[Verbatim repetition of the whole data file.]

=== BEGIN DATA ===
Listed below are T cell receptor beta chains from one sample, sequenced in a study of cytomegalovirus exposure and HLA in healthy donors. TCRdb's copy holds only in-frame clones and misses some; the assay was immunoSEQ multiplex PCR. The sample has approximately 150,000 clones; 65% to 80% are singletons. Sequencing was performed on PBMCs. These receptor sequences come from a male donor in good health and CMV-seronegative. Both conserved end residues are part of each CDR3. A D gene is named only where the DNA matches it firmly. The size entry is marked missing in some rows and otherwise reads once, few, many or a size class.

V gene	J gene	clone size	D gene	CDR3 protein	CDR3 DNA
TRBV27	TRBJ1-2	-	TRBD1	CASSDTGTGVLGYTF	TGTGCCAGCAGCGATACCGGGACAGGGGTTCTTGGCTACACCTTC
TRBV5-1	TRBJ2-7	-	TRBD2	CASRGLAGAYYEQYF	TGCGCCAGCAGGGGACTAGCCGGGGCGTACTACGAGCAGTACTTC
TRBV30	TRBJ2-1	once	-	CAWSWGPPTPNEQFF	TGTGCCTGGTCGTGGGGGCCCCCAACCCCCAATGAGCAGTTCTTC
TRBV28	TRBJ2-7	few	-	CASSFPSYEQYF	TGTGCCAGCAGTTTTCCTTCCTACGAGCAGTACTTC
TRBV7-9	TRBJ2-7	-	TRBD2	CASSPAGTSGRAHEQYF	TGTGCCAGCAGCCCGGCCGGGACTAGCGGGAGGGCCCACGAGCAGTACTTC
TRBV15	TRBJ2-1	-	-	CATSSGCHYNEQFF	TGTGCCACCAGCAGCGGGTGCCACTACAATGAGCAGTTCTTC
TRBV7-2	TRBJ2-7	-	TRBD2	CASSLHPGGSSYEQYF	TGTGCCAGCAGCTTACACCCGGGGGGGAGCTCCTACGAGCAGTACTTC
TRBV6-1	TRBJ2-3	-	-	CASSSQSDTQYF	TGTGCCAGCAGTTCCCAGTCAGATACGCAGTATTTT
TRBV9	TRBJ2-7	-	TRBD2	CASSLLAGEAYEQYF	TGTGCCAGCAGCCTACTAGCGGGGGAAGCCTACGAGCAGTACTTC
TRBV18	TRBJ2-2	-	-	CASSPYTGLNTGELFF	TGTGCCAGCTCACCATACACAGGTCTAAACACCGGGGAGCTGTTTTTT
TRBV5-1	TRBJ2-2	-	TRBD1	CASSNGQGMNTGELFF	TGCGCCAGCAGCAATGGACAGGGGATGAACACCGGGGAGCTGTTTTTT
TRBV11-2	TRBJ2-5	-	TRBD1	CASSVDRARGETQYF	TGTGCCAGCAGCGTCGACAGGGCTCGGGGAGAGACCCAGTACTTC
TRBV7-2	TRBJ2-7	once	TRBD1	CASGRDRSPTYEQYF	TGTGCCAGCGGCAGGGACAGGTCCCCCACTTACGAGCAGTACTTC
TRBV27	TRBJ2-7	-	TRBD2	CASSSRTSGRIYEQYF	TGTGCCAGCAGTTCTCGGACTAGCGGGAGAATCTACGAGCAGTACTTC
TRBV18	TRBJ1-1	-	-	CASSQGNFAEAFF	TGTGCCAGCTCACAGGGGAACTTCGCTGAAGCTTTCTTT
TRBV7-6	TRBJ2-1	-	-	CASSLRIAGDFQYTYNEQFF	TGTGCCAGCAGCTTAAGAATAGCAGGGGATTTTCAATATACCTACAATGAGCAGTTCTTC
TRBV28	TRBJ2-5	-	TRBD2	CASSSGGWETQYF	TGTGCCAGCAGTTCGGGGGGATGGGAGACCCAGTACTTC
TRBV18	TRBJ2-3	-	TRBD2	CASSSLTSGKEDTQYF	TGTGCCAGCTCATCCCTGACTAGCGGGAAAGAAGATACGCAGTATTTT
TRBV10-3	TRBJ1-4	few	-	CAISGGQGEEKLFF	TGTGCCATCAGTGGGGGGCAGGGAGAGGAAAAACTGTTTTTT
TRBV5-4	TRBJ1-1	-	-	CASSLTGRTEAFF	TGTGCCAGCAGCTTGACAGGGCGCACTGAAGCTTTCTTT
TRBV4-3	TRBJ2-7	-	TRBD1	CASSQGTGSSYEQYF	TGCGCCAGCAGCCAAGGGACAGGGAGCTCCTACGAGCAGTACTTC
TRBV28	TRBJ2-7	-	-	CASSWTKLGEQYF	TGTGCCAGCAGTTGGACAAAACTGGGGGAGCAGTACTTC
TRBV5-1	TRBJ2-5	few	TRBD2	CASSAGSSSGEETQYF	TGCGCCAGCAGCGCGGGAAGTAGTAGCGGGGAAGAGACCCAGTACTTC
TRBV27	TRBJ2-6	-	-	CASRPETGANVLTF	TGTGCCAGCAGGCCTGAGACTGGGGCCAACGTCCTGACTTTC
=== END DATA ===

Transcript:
Listed below are T cell receptor beta chains from one sample, sequenced in a study of cytomegalovirus exposure and HLA in healthy donors. TCRdb's copy holds only in-frame clones and misses some; the assay was immunoSEQ multiplex PCR. The sample has approximately 150,000 clones; 65% to 80% are singletons. Sequencing was performed on PBMCs. These receptor sequences come from a male donor in good health and CMV-seronegative. Both conserved end residues are part of each CDR3. A D gene is named only where the DNA matches it firmly. The size entry is marked missing in some rows and otherwise reads once, few, many or a size class.

V gene	J gene	clone size	D gene	CDR3 protein	CDR3 DNA
TRBV27	TRBJ1-2	-	TRBD1	CASSDTGTGVLGYTF	TGTGCCAGCAGCGATACCGGGACAGGGGTTCTTGGCTACACCTTC
TRBV5-1	TRBJ2-7	-	TRBD2	CASRGLAGAYYEQYF	TGCGCCAGCAGGGGACTAGCCGGGGCGTACTACGAGCAGTACTTC
TRBV30	TRBJ2-1	once	-	CAWSWGPPTPNEQFF	TGTGCCTGGTCGTGGGGGCCCCCAACCCCCAATGAGCAGTTCTTC
TRBV28	TRBJ2-7	few	-	CASSFPSYEQYF	TGTGCCAGCAGTTTTCCTTCCTACGAGCAGTACTTC
TRBV7-9	TRBJ2-7	-	TRBD2	CASSPAGTSGRAHEQYF	TGTGCCAGCAGCCCGGCCGGGACTAGCGGGAGGGCCCACGAGCAGTACTTC
TRBV15	TRBJ2-1	-	-	CATSSGCHYNEQFF	TGTGCCACCAGCAGCGGGTGCCACTACAATGAGCAGTTCTTC
TRBV7-2	TRBJ2-7	-	TRBD2	CASSLHPGGSSYEQYF	TGTGCCAGCAGCTTACACCCGGGGGGGAGCTCCTACGAGCAGTACTTC
TRBV6-1	TRBJ2-3	-	-	CASSSQSDTQYF	TGTGCCAGCAGTTCCCAGTCAGATACGCAGTATTTT
TRBV9	TRBJ2-7	-	TRBD2	CASSLLAGEAYEQYF	TGTGCCAGCAGCCTACTAGCGGGGGAAGCCTACGAGCAGTACTTC
TRBV18	TRBJ2-2	-	-	CASSPYTGLNTGELFF	TGTGCCAGCTCACCATACACAGGTCTAAACACCGGGGAGCTGTTTTTT
TRBV5-1	TRBJ2-2	-	TRBD1	CASSNGQGMNTGELFF	TGCGCCAGCAGCAATGGACAGGGGATGAACACCGGGGAGCTGTTTTTT
TRBV11-2	TRBJ2-5	-	TRBD1	CASSVDRARGETQYF	TGTGCCAGCAGCGTCGACAGGGCTCGGGGAGAGACCCAGTACTTC
TRBV7-2	TRBJ2-7	once	TRBD1	CASGRDRSPTYEQYF	TGTGCCAGCGGCAGGGACAGGTCCCCCACTTACGAGCAGTACTTC
TRBV27	TRBJ2-7	-	TRBD2	CASSSRTSGRIYEQYF	TGTGCCAGCAGTTCTCGGACTAGCGGGAGAATCTACGAGCAGTACTTC
TRBV18	TRBJ1-1	-	-	CASSQGNFAEAFF	TGTGCCAGCTCACAGGGGAACTTCGCTGAAGCTTTCTTT
TRBV7-6	TRBJ2-1	-	-	CASSLRIAGDFQYTYNEQFF	TGTGCCAGCAGCTTAAGAATAGCAGGGGATTTTCAATATACCTACAATGAGCAGTTCTTC
TRBV28	TRBJ2-5	-	TRBD2	CASSSGGWETQYF	TGTGCCAGCAGTTCGGGGGGATGGGAGACCCAGTACTTC
TRBV18	TRBJ2-3	-	TRBD2	CASSSLTSGKEDTQYF	TGTGCCAGCTCATCCCTGACTAGCGGGAAAGAAGATACGCAGTATTTT
TRBV10-3	TRBJ1-4	few	-	CAISGGQGEEKLFF	TGTGCCATCAGTGGGGGGCAGGGAGAGGAAAAACTGTTTTTT
TRBV5-4	TRBJ1-1	-	-	CASSLTGRTEAFF	TGTGCCAGCAGCTTGACAGGGCGCACTGAAGCTTTCTTT
TRBV4-3	TRBJ2-7	-	TRBD1	CASSQGTGSSYEQYF	TGCGCCAGCAGCCAAGGGACAGGGAGCTCCTACGAGCAGTACTTC
TRBV28	TRBJ2-7	-	-	CASSWTKLGEQYF	TGTGCCAGCAGTTGGACAAAACTGGGGGAGCAGTACTTC
TRBV5-1	TRBJ2-5	few	TRBD2	CASSAGSSSGEETQYF	TGCGCCAGCAGCGCGGGAAGTAGTAGCGGGGAAGAGACCCAGTACTTC
TRBV27	TRBJ2-6	-	-	CASRPETGANVLTF	TGTGCCAGCAGGCCTGAGACTGGGGCCAACGTCCTGACTTTC